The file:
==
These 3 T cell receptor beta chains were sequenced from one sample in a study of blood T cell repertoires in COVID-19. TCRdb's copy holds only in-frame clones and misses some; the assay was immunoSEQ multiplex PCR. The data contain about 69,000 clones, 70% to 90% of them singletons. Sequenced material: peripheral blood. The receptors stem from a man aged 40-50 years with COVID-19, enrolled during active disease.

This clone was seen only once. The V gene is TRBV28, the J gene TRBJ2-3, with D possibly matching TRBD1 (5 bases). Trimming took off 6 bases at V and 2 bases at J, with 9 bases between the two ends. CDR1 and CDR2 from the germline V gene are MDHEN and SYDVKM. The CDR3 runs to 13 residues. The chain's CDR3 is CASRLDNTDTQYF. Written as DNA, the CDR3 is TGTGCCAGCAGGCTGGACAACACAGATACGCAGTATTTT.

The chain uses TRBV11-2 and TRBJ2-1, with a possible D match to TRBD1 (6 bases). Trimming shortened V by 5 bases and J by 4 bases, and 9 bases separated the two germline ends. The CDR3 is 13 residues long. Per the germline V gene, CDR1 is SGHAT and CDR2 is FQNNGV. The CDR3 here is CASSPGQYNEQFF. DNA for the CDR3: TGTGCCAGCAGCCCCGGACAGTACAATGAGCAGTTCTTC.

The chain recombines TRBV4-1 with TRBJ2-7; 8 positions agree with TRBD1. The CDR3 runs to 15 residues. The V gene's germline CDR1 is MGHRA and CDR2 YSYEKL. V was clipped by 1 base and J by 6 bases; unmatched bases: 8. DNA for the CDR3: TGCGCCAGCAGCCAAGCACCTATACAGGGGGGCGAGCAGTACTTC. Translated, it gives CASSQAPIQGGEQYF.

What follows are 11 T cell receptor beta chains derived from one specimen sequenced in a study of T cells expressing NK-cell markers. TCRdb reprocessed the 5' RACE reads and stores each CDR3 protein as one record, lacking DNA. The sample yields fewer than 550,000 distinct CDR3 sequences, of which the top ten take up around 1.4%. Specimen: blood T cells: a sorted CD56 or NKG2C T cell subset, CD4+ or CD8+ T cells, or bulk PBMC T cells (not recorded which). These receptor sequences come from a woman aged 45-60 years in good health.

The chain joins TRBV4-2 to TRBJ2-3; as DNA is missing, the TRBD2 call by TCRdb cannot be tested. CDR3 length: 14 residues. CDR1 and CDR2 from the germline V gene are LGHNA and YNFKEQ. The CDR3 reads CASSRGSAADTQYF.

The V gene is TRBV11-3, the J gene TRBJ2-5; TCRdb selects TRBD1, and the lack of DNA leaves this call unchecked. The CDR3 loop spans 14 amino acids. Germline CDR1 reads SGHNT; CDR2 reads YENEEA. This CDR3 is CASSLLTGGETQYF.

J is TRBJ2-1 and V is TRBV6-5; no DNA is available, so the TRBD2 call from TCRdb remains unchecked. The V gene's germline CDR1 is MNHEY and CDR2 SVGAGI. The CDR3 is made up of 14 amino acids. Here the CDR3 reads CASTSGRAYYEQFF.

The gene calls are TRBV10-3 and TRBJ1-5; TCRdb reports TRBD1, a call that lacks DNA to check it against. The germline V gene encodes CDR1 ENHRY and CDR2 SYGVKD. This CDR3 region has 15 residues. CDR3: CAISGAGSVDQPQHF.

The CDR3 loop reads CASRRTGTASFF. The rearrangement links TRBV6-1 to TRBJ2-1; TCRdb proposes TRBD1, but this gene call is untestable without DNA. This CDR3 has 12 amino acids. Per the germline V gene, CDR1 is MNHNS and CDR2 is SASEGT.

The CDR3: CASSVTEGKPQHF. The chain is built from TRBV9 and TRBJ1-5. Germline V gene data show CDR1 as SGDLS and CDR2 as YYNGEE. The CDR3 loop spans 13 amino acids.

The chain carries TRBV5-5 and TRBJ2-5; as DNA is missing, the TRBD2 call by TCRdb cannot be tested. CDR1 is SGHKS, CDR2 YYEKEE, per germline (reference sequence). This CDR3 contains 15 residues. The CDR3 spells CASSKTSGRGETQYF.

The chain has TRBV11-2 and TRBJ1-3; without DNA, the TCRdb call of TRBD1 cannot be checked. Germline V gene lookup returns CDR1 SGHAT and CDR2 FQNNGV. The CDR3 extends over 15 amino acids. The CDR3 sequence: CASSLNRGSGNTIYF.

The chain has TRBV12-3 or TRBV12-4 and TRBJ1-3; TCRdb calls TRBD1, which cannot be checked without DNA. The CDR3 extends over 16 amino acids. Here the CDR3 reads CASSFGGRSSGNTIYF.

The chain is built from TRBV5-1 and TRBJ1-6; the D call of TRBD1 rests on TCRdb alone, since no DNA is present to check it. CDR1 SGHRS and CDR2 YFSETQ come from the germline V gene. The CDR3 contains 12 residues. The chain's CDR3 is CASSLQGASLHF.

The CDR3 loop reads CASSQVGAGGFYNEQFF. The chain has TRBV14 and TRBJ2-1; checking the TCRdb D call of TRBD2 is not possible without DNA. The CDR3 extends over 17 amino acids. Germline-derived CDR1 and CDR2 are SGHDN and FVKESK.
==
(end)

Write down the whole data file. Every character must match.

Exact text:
These 3 T cell receptor beta chains were sequenced from one sample in a study of blood T cell repertoires in COVID-19. TCRdb's copy holds only in-frame clones and misses some; the assay was immunoSEQ multiplex PCR. The data contain about 69,000 clones, 70% to 90% of them singletons. Sequenced material: peripheral blood. The receptors stem from a man aged 40-50 years with COVID-19, enrolled during active disease.

This clone was seen only once. The V gene is TRBV28, the J gene TRBJ2-3, with D possibly matching TRBD1 (5 bases). Trimming took off 6 bases at V and 2 bases at J, with 9 bases between the two ends. CDR1 and CDR2 from the germline V gene are MDHEN and SYDVKM. The CDR3 runs to 13 residues. The chain's CDR3 is CASRLDNTDTQYF. Written as DNA, the CDR3 is TGTGCCAGCAGGCTGGACAACACAGATACGCAGTATTTT.

The chain uses TRBV11-2 and TRBJ2-1, with a possible D match to TRBD1 (6 bases). Trimming shortened V by 5 bases and J by 4 bases, and 9 bases separated the two germline ends. The CDR3 is 13 residues long. Per the germline V gene, CDR1 is SGHAT and CDR2 is FQNNGV. The CDR3 here is CASSPGQYNEQFF. DNA for the CDR3: TGTGCCAGCAGCCCCGGACAGTACAATGAGCAGTTCTTC.

The chain recombines TRBV4-1 with TRBJ2-7; 8 positions agree with TRBD1. The CDR3 runs to 15 residues. The V gene's germline CDR1 is MGHRA and CDR2 YSYEKL. V was clipped by 1 base and J by 6 bases; unmatched bases: 8. DNA for the CDR3: TGCGCCAGCAGCCAAGCACCTATACAGGGGGGCGAGCAGTACTTC. Translated, it gives CASSQAPIQGGEQYF.

What follows are 11 T cell receptor beta chains derived from one specimen sequenced in a study of T cells expressing NK-cell markers. TCRdb reprocessed the 5' RACE reads and stores each CDR3 protein as one record, lacking DNA. The sample yields fewer than 550,000 distinct CDR3 sequences, of which the top ten take up around 1.4%. Specimen: blood T cells: a sorted CD56 or NKG2C T cell subset, CD4+ or CD8+ T cells, or bulk PBMC T cells (not recorded which). These receptor sequences come from a woman aged 45-60 years in good health.

The chain joins TRBV4-2 to TRBJ2-3; as DNA is missing, the TRBD2 call by TCRdb cannot be tested. CDR3 length: 14 residues. CDR1 and CDR2 from the germline V gene are LGHNA and YNFKEQ. The CDR3 reads CASSRGSAADTQYF.

The V gene is TRBV11-3, the J gene TRBJ2-5; TCRdb selects TRBD1, and the lack of DNA leaves this call unchecked. The CDR3 loop spans 14 amino acids. Germline CDR1 reads SGHNT; CDR2 reads YENEEA. This CDR3 is CASSLLTGGETQYF.

J is TRBJ2-1 and V is TRBV6-5; no DNA is available, so the TRBD2 call from TCRdb remains unchecked. The V gene's germline CDR1 is MNHEY and CDR2 SVGAGI. The CDR3 is made up of 14 amino acids. Here the CDR3 reads CASTSGRAYYEQFF.

The gene calls are TRBV10-3 and TRBJ1-5; TCRdb reports TRBD1, a call that lacks DNA to check it against. The germline V gene encodes CDR1 ENHRY and CDR2 SYGVKD. This CDR3 region has 15 residues. CDR3: CAISGAGSVDQPQHF.

The CDR3 loop reads CASRRTGTASFF. The rearrangement links TRBV6-1 to TRBJ2-1; TCRdb proposes TRBD1, but this gene call is untestable without DNA. This CDR3 has 12 amino acids. Per the germline V gene, CDR1 is MNHNS and CDR2 is SASEGT.

The CDR3: CASSVTEGKPQHF. The chain is built from TRBV9 and TRBJ1-5. Germline V gene data show CDR1 as SGDLS and CDR2 as YYNGEE. The CDR3 loop spans 13 amino acids.

The chain carries TRBV5-5 and TRBJ2-5; as DNA is missing, the TRBD2 call by TCRdb cannot be tested. CDR1 is SGHKS, CDR2 YYEKEE, per germline (reference sequence). This CDR3 contains 15 residues. The CDR3 spells CASSKTSGRGETQYF.

The chain has TRBV11-2 and TRBJ1-3; without DNA, the TCRdb call of TRBD1 cannot be checked. Germline V gene lookup returns CDR1 SGHAT and CDR2 FQNNGV. The CDR3 extends over 15 amino acids. The CDR3 sequence: CASSLNRGSGNTIYF.

The chain has TRBV12-3 or TRBV12-4 and TRBJ1-3; TCRdb calls TRBD1, which cannot be checked without DNA. The CDR3 extends over 16 amino acids. Here the CDR3 reads CASSFGGRSSGNTIYF.

The chain is built from TRBV5-1 and TRBJ1-6; the D call of TRBD1 rests on TCRdb alone, since no DNA is present to check it. CDR1 SGHRS and CDR2 YFSETQ come from the germline V gene. The CDR3 contains 12 residues. The chain's CDR3 is CASSLQGASLHF.

The CDR3 loop reads CASSQVGAGGFYNEQFF. The chain has TRBV14 and TRBJ2-1; checking the TCRdb D call of TRBD2 is not possible without DNA. The CDR3 extends over 17 amino acids. Germline-derived CDR1 and CDR2 are SGHDN and FVKESK.